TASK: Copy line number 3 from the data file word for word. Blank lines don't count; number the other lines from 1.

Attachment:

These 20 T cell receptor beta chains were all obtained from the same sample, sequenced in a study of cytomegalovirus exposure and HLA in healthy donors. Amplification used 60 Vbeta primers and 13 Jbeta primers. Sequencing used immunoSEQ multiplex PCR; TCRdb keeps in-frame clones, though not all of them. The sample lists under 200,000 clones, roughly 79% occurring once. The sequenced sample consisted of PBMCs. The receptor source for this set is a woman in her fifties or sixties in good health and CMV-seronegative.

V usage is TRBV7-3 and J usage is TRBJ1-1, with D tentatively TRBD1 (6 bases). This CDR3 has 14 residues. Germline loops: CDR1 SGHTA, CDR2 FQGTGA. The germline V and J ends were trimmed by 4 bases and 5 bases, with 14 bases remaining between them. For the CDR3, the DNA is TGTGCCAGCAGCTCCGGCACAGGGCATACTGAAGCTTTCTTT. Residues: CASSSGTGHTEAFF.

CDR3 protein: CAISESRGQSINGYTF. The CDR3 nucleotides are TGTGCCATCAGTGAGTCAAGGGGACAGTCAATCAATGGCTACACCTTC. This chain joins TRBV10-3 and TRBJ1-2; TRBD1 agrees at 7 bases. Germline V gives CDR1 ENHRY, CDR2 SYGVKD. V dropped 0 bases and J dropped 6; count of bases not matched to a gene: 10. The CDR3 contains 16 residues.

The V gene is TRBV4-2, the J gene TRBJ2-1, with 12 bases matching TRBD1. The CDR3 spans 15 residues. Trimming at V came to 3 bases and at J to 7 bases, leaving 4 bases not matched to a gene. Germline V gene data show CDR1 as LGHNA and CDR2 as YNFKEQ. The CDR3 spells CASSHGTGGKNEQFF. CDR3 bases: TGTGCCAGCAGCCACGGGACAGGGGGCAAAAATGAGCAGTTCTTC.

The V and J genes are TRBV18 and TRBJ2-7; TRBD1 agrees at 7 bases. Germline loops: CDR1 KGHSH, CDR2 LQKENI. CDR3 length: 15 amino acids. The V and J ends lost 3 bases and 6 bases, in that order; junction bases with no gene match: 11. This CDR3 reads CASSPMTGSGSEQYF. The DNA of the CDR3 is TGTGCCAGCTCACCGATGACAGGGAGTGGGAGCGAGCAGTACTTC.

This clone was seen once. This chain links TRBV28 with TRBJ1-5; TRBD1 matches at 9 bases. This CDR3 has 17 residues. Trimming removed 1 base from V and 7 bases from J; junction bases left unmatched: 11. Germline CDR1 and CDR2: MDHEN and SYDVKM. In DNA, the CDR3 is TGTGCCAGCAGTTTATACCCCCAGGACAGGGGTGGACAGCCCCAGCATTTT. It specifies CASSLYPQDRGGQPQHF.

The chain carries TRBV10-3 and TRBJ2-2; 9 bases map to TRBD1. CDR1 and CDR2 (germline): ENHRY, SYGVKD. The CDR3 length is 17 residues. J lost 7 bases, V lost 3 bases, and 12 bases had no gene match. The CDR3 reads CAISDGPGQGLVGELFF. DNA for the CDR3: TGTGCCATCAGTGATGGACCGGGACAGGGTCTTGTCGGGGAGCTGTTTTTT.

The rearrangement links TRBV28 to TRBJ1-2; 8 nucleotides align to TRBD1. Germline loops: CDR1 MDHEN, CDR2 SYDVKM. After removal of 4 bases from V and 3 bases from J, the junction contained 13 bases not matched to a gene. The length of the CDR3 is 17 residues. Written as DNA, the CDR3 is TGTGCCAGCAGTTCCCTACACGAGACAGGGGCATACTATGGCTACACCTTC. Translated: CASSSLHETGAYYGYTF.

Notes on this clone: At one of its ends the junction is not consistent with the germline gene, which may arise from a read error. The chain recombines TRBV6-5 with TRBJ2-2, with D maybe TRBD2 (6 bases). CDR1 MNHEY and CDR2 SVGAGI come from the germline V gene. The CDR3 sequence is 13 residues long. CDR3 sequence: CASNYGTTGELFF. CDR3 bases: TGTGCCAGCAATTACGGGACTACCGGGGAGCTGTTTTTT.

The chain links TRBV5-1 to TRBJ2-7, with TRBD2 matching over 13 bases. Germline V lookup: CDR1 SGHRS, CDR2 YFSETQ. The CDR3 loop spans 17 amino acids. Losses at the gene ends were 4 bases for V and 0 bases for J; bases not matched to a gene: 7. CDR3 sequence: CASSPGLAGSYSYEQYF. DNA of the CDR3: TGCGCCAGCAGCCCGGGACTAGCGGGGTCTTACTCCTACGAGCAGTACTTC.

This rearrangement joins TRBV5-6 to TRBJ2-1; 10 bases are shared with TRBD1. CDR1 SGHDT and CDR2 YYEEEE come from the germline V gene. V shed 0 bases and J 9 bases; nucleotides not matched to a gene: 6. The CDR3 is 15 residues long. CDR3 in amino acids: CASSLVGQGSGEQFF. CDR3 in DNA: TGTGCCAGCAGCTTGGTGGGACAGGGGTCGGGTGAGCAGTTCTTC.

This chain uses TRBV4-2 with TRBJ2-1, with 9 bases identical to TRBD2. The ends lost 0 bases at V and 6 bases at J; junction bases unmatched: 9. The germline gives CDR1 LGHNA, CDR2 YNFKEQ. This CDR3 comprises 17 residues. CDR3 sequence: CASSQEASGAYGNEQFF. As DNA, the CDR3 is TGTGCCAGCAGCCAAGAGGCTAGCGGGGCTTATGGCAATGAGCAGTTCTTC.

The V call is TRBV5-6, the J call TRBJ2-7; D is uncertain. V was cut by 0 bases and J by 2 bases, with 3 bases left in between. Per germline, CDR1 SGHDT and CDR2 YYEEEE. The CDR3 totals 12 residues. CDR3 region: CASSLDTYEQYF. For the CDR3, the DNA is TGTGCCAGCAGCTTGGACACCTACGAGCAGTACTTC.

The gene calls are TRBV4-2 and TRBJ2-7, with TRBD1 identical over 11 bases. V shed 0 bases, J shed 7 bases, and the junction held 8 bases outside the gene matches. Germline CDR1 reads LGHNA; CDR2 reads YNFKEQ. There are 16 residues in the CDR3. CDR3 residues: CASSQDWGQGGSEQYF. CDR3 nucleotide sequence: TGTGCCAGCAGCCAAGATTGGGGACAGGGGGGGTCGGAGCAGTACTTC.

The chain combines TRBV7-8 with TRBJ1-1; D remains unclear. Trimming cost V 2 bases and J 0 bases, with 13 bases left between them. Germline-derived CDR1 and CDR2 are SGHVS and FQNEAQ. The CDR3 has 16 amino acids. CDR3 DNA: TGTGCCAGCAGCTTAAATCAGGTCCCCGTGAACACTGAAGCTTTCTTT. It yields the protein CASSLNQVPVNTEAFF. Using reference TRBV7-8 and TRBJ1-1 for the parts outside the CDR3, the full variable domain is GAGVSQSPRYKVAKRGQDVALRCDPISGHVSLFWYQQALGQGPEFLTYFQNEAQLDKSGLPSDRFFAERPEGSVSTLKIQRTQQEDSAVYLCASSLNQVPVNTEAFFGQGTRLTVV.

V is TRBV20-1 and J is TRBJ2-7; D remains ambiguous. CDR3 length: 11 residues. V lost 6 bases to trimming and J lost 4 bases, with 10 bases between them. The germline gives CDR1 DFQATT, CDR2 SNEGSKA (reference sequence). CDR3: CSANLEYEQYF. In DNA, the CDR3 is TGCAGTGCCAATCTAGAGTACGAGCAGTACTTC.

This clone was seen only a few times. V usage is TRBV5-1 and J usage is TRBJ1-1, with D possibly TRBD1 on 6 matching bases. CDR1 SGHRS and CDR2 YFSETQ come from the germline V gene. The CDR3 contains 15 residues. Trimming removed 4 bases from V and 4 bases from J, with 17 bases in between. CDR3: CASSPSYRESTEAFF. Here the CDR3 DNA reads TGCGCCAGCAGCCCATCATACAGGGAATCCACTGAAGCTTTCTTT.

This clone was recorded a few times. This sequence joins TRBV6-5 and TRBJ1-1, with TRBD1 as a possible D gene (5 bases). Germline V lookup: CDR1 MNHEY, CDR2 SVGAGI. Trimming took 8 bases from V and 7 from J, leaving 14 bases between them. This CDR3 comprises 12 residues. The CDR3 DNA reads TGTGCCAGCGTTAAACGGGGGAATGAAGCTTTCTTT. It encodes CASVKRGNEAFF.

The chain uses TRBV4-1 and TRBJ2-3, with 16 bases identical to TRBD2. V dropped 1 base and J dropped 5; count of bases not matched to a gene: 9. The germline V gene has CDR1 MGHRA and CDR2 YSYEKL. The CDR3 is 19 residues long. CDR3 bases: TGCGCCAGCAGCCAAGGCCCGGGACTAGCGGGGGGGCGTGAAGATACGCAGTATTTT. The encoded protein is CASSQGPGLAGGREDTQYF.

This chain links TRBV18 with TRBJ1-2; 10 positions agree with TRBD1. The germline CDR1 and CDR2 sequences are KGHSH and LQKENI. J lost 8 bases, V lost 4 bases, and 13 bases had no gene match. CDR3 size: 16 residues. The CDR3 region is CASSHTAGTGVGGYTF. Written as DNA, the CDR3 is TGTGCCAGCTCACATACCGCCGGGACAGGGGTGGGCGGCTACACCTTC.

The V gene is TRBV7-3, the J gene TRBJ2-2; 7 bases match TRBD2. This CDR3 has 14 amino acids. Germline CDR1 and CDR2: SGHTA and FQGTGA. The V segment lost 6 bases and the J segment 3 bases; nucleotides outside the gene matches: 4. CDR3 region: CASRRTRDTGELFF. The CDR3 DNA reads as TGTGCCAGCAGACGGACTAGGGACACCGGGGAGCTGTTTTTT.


CDR3 protein: CAISESRGQSINGYTF. The CDR3 nucleotides are TGTGCCATCAGTGAGTCAAGGGGACAGTCAATCAATGGCTACACCTTC. This chain joins TRBV10-3 and TRBJ1-2; TRBD1 agrees at 7 bases. Germline V gives CDR1 ENHRY, CDR2 SYGVKD. V dropped 0 bases and J dropped 6; count of bases not matched to a gene: 10. The CDR3 contains 16 residues.